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hard to say...parts of your story are uneven, claiming they 'have to' tend to the farm, yet they can leave for 2 months, yet they 'have to' tend to rentals but can leave for two months...just sounds odd...and this is common....applicants claim they 'have to' tend to this or that, but yet they can go to the US for months....on the other hand, sounds like you did everything above board....I don't now....sounds like too much was said at the interview and things became blurred...

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OP said consular just asked three questions  and posted those questions.. why you all jumped to preaching mode and jumping to conclusions?

and how ridiculous is that third question?

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6 hours ago, cap-gap said:

OP said consular just asked three questions  and posted those questions.. why you all jumped to preaching mode and jumping to conclusions?

and how ridiculous is that third question?

The officer of course asked the questions for a reason. These are not random questions. It is sad that you don't seem to understand that. The context is important, and the context likely is that OP's father had just seen his grandson.

Edited by JoeF

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What brilliant logic is behind the question -- Have you ever been in a plane?  Do care to enlighten us.

 A month is not 'just' for seeing and being with family. Who decides when is a 'long' enough period to 'justify' a visa? And why should it matter when anyone wants to see their family?

For the people who are indeed helping other folks on this forum, it is amazing how critical and negative and suspicious some of you folks are on this forum. Trying to dissect and analyze timelines of OP's narrative. In my opinion if you can't offer anything helpful then it's best to not speak instead of pulling people down.

 

 

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I doubt that a question was asked like 'have you ever been on an airplane?'..makes zero sense. Our laws do not distinguish the reasons behind a B2 request....and just because some applicant says they want to visit relatives is NOT a reason for issuance...because of the vast number of overstays and the way our laws are currently written (everyone asking for a tourist visa is presumed to be going to the US to remain there permanently)...so no excuse given will lead to an automatic approval, because of our laws and the abuse of the visa privilege....an applicant is more 'qualified' for a B2 visa merely because they want to visit relatives....INA section 214b applies equally to all applicants, regardless of the reason for their request. Thank the abusers for the difficulties many applicants have today getting a visa.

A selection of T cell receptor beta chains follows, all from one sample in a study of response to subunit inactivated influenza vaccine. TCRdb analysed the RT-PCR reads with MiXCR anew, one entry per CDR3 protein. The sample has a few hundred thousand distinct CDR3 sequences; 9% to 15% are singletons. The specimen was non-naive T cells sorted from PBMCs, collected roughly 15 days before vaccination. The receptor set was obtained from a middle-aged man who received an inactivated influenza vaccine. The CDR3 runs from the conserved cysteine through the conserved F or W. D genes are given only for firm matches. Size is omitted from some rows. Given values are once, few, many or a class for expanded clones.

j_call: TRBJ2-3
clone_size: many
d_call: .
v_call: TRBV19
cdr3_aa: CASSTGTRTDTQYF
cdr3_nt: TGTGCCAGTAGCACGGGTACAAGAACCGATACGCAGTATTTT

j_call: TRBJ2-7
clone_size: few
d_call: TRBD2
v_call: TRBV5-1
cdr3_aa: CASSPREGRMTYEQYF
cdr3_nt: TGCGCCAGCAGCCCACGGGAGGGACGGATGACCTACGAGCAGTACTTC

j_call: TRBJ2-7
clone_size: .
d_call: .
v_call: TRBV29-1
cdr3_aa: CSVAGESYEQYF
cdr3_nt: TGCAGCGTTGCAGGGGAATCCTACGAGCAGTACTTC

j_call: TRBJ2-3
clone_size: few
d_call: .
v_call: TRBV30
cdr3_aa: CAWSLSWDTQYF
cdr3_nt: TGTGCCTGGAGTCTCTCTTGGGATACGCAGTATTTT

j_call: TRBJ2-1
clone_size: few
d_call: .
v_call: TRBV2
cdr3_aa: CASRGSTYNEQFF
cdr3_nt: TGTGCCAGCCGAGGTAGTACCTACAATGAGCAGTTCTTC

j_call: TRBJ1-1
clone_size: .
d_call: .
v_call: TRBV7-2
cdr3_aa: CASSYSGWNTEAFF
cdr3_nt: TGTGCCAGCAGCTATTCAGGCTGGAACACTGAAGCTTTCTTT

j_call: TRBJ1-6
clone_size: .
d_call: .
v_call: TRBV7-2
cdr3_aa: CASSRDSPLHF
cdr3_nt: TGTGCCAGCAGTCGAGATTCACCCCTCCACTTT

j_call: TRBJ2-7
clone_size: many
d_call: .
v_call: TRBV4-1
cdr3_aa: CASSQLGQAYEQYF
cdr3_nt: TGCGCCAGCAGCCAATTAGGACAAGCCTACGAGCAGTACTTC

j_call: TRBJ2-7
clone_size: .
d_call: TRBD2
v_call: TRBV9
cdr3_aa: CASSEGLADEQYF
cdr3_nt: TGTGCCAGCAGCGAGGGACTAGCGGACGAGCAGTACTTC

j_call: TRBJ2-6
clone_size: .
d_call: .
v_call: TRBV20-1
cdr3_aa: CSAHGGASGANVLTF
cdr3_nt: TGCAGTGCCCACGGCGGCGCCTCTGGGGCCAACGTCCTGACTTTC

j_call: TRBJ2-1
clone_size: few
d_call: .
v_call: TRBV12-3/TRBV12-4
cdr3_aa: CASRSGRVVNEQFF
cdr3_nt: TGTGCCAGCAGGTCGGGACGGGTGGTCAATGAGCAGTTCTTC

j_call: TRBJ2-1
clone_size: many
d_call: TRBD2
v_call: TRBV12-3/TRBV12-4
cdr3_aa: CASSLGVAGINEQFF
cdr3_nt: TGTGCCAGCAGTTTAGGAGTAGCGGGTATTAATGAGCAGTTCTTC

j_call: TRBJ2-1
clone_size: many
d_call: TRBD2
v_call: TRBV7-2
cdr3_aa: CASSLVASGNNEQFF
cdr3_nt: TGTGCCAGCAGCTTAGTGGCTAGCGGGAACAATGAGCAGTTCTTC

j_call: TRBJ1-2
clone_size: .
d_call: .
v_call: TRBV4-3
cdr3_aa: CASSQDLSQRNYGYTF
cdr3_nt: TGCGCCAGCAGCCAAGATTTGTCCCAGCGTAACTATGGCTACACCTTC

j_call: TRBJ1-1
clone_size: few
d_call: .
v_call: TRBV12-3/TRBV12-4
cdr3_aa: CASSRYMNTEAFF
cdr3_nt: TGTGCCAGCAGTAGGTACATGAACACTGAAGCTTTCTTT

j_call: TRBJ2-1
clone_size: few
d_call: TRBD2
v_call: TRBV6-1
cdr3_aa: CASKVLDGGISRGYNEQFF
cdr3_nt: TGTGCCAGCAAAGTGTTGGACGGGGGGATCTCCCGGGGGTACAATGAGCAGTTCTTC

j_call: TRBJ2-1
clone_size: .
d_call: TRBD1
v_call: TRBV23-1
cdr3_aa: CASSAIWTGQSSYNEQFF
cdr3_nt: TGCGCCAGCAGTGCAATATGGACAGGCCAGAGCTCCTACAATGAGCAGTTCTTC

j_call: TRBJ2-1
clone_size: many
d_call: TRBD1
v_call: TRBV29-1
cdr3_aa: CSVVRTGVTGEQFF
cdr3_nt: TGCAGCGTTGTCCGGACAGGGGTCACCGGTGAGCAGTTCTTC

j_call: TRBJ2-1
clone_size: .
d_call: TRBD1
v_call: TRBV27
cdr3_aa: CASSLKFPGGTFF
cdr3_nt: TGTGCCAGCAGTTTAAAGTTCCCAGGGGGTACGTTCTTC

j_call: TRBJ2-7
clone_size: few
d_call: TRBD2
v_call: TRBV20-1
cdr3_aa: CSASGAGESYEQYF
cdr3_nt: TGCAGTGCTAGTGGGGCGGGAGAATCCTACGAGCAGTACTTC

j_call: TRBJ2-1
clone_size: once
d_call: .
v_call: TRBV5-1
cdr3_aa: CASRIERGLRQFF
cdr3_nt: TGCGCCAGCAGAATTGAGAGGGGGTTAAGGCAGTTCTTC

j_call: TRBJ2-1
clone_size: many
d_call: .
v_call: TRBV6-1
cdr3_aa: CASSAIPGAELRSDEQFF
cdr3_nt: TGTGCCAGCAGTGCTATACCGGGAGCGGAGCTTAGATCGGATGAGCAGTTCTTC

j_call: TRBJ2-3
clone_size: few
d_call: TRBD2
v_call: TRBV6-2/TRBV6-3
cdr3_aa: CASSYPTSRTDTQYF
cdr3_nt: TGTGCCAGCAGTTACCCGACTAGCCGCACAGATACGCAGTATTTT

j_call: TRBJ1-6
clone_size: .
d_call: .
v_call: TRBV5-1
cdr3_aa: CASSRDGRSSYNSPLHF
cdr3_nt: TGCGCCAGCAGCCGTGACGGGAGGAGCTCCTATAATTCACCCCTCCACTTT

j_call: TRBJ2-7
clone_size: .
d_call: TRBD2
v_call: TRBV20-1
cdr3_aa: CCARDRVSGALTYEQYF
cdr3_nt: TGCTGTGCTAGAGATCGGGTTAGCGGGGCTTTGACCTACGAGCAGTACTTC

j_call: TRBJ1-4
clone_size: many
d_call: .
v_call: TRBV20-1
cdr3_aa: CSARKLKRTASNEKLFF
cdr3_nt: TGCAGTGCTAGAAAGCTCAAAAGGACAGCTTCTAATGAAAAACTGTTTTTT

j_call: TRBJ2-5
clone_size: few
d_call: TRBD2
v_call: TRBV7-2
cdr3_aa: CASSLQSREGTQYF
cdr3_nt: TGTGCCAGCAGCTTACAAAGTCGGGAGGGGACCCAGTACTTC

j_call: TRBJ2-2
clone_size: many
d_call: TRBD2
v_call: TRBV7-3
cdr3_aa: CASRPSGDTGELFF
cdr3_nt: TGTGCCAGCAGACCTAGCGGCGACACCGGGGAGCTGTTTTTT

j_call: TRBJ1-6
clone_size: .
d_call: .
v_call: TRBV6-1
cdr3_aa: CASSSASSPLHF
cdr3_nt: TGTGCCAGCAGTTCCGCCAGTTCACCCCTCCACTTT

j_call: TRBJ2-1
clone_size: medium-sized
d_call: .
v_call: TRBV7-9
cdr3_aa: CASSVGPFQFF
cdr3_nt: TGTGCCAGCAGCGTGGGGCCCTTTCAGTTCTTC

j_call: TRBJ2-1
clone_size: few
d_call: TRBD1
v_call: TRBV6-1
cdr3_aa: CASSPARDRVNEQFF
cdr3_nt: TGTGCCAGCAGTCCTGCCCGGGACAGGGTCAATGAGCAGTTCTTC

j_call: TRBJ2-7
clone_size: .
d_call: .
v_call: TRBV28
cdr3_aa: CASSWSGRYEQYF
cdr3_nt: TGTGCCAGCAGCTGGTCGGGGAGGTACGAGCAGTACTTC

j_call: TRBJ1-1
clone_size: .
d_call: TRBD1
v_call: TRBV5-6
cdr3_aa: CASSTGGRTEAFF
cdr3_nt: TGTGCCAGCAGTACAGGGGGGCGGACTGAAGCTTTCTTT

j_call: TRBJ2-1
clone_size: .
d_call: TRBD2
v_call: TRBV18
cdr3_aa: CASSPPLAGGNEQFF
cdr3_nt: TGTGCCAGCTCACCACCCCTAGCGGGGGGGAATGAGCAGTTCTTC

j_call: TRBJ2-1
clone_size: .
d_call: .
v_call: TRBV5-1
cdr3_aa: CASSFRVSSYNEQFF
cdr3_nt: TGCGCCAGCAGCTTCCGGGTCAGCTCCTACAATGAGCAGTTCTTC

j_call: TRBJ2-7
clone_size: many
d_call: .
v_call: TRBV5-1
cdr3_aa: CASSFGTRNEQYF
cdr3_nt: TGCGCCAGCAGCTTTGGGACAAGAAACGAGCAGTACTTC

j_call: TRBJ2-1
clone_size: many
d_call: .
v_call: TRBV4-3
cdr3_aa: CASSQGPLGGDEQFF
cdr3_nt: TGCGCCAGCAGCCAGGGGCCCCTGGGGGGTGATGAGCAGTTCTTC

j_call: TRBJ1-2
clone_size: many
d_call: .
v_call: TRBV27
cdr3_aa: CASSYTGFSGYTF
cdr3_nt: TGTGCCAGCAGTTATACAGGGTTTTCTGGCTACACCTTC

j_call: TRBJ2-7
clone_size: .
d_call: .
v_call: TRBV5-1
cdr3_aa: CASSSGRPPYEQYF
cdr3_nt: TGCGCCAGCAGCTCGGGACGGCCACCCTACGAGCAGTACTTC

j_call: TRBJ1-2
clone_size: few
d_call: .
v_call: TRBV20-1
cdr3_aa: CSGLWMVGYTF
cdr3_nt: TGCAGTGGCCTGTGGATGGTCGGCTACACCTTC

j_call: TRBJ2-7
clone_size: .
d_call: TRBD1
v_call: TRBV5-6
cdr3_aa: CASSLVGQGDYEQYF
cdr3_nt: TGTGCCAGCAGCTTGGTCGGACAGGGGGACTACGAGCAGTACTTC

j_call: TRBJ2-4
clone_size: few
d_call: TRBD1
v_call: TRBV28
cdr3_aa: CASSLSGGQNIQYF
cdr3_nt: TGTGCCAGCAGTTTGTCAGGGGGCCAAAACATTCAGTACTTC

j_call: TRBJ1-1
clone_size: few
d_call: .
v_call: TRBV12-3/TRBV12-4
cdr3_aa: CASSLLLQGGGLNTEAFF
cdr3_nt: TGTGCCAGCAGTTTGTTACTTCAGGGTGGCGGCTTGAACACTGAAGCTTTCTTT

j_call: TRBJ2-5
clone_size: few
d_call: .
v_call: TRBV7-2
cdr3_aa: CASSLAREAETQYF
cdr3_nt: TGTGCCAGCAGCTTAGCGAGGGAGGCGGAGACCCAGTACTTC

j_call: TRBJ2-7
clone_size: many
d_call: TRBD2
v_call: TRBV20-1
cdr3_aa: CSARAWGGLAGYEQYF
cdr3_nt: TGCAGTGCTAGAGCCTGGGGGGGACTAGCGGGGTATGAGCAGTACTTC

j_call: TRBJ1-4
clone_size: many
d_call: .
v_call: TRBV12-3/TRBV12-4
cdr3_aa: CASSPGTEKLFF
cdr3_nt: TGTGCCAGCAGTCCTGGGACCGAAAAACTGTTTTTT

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5 hours ago, Ken7 said:

What brilliant logic is behind the question -- Have you ever been in a plane?  Do care to enlighten us.

 A month is not 'just' for seeing and being with family. Who decides when is a 'long' enough period to 'justify' a visa? And why should it matter when anyone wants to see their family?

For the people who are indeed helping other folks on this forum, it is amazing how critical and negative and suspicious some of you folks are on this forum. Trying to dissect and analyze timelines of OP's narrative. In my opinion if you can't offer anything helpful then it's best to not speak instead of pulling people down.

 

 

The answers actually are helpful, even if you fail to see it.

They help understand the requirement to be truthful and avoid shady excuses when applying for a US visitor visa.

Real world vs. pie-in-the-sky delusions. As I always say, if you want sugar coating, get candy.

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And all questions are asked to get to the core of things, even if the questions seem to be non-sensical to you.

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JoeF said something important...('shady excuses')...often applicants try to answer with what they perceive/hope is the answer the CO is looking for instead of just being themselves and resist the temptation to play silly word games...COs are not the most naive people on the planet...the stories we have heard range from one end of the scale to the other, and any of us with more than 2-3 years of experience have heard or seen most of the ploys tried....most applicants have no idea of how transparent they are when trying to fool us....because in most cases, what fails is the logic of their answers or statements...when logic is lacking, something else is or may be going on, and we just don't have the time to spend 20 minutes with each person to hold their hand and try to fill in the back story with the truth....so folks, stop trying to put on an act, avoid silly phrases ('requirement gathering' and 'knowledge transfer', for ex) and just tell the truth without embellishment in order to have the best chance of success during your interview....

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16 hours ago, Ken7 said:

What brilliant logic is behind the question -- Have you ever been in a plane?  Do care to enlighten us.

 A month is not 'just' for seeing and being with family. Who decides when is a 'long' enough period to 'justify' a visa? And why should it matter when anyone wants to see their family?

For the people who are indeed helping other folks on this forum, it is amazing how critical and negative and suspicious some of you folks are on this forum. Trying to dissect and analyze timelines of OP's narrative. In my opinion if you can't offer anything helpful then it's best to not speak instead of pulling people down.

 

 

COs don't merely look at the length of time 'being with family', etc. They view an applicant's credibility.